This post is the final installment of a series titled “Social Media Do’s and Don’ts for Lawyers.” Click here to view all the installments.
DO Follow the Ethical Code Regarding Social Media Responsibility in your State’s Ethics Rules
Various states have started to address social media in their ethical guidelines and opinions for attorneys. While each state is different, the American Bar Association has spoken out about the topic and discussed the various ABA Model Rules of Professional Conduct that apply when an attorney is using social media.
These rules include:
- ABA Model Rule 7.3 Solicitation of Clients. Attorneys need to be aware of what is considered a unauthorized solicitation of a client using social media. For example, a solicitation would include a LinkedIn “invitation”, from an attorney to a non-lawyer with no pre-existing relationship, to provide legal services.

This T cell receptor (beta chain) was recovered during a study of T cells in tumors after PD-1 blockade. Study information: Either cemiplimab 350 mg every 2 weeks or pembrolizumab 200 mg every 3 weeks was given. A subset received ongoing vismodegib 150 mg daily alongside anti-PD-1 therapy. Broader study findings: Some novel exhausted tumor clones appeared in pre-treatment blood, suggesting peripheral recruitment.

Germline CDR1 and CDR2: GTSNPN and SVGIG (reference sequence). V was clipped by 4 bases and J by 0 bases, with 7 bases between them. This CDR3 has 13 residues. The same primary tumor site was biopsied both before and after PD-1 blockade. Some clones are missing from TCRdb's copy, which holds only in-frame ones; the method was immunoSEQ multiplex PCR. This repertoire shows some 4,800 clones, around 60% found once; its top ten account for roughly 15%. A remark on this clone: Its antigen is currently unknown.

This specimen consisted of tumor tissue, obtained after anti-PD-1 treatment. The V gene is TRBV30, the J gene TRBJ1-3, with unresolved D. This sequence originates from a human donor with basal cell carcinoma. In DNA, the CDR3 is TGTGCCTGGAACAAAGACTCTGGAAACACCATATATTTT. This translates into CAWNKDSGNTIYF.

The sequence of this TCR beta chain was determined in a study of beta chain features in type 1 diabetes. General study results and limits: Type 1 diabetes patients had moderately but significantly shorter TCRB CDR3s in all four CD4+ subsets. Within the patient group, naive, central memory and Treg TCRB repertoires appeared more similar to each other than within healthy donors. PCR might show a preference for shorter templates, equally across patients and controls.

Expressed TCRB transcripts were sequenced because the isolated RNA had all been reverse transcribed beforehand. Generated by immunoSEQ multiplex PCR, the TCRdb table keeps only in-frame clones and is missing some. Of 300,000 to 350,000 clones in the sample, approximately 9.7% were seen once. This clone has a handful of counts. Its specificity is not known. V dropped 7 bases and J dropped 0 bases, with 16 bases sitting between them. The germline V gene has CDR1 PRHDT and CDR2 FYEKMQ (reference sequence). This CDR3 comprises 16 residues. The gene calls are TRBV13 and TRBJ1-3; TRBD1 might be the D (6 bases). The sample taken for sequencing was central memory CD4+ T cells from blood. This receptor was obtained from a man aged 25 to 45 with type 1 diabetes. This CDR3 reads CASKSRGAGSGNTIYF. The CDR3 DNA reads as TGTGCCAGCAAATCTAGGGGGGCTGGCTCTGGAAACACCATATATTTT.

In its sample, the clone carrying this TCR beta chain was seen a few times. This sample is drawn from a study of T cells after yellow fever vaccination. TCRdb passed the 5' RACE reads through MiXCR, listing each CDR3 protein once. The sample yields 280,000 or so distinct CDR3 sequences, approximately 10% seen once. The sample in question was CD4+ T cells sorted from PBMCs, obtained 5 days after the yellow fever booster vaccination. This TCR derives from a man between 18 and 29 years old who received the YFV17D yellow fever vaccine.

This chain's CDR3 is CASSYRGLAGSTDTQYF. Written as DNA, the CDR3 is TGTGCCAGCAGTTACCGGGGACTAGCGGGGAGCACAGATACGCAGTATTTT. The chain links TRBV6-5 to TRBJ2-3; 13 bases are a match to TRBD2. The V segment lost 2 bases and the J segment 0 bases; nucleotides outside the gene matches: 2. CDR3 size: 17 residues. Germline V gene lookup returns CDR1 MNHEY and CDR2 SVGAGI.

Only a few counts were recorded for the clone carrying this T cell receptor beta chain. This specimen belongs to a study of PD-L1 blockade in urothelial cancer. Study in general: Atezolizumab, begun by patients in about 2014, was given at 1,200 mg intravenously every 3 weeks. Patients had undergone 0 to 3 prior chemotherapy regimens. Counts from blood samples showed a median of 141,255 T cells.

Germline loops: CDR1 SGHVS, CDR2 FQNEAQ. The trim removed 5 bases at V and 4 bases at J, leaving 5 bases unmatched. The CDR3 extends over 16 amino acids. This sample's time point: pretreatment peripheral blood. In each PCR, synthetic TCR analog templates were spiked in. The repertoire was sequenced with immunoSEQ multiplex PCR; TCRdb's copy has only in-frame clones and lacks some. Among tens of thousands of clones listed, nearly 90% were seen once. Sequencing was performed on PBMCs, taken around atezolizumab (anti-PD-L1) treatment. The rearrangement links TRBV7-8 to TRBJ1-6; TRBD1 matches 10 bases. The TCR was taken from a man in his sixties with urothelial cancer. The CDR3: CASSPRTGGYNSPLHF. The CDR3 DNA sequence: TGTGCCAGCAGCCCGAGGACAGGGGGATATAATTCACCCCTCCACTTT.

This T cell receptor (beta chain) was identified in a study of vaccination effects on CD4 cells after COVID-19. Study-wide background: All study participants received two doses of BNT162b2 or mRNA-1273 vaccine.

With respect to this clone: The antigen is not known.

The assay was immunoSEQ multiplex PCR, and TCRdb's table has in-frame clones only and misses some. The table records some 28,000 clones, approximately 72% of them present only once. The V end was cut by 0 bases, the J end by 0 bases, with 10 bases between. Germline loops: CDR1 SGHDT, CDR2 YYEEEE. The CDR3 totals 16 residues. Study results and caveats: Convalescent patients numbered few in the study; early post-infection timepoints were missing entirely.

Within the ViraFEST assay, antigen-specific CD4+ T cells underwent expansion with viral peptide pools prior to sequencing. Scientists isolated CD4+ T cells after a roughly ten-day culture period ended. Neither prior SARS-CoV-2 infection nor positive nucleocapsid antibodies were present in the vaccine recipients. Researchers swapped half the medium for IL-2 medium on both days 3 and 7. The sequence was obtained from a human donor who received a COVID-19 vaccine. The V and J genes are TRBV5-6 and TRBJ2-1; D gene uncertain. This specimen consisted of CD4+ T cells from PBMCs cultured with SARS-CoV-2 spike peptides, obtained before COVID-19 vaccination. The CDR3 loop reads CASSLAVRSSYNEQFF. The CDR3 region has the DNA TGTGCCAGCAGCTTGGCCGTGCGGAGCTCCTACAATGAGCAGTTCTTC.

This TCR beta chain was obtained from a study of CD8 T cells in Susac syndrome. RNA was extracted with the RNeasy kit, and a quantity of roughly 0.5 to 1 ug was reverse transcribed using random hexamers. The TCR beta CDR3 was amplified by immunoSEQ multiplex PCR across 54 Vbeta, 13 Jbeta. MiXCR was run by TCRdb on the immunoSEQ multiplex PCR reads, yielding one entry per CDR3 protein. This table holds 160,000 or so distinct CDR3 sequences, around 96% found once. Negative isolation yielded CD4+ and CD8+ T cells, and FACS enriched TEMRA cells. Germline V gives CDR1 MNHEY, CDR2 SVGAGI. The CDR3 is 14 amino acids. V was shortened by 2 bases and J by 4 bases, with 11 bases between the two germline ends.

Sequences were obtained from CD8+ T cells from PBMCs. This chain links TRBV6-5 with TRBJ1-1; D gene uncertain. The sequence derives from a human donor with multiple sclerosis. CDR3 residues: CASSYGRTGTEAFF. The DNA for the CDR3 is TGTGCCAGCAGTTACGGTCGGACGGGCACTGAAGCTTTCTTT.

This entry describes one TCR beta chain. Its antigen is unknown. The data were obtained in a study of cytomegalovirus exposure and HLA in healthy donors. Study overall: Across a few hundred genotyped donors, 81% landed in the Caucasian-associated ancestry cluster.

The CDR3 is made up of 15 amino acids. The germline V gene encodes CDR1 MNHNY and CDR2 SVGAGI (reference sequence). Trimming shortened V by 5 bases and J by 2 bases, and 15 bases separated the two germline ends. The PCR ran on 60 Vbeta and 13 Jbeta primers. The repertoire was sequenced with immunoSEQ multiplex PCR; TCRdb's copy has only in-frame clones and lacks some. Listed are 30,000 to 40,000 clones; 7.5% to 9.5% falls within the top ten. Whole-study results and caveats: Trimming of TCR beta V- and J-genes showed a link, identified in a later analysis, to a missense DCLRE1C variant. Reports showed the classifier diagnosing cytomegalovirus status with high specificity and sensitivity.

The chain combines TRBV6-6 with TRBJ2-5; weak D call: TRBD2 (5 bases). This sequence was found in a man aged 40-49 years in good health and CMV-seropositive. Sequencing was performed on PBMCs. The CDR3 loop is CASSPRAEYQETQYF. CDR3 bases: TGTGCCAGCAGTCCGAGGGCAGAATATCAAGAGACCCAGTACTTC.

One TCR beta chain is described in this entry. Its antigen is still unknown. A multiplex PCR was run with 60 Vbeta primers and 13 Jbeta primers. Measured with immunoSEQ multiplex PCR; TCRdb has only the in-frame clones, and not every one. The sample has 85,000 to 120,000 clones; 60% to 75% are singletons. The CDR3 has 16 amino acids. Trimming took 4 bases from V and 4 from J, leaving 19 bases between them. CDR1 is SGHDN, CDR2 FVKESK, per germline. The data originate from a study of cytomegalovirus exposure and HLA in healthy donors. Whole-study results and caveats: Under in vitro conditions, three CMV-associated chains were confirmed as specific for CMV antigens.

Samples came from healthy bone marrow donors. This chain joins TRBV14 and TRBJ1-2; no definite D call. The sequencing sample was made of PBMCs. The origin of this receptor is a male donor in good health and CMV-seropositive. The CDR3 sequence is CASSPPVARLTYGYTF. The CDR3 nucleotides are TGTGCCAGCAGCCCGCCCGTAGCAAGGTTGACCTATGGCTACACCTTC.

- ABA Formal Opinion 462. Attorneys should not make the assumption that friending a judge on social media complies with the jurisdiction’s code of ethics.
- ABA Duties to a Prospective Client 1.18. Communication with a non-lawyer may give rise to an attorney-client relationship. Attorneys must be aware that they could inadvertently create this relationship.
- ABA Model Rule 5.5 Unauthorized Practice of Law and ABA Model Rule 8.5 Disciplinary Authority. A lawyer must be cautious when posting on social media because it can be accessed by any person in any geographical location. These types of communications may not be allowed under the ethical guidelines of the jurisdiction in which the non-lawyer resides.
The rules discussed above are just a few that touch on the issue of social media and attorneys. Be sure to check your jurisdiction(s) ethical guidelines in order to ensure your social media endeavors comply.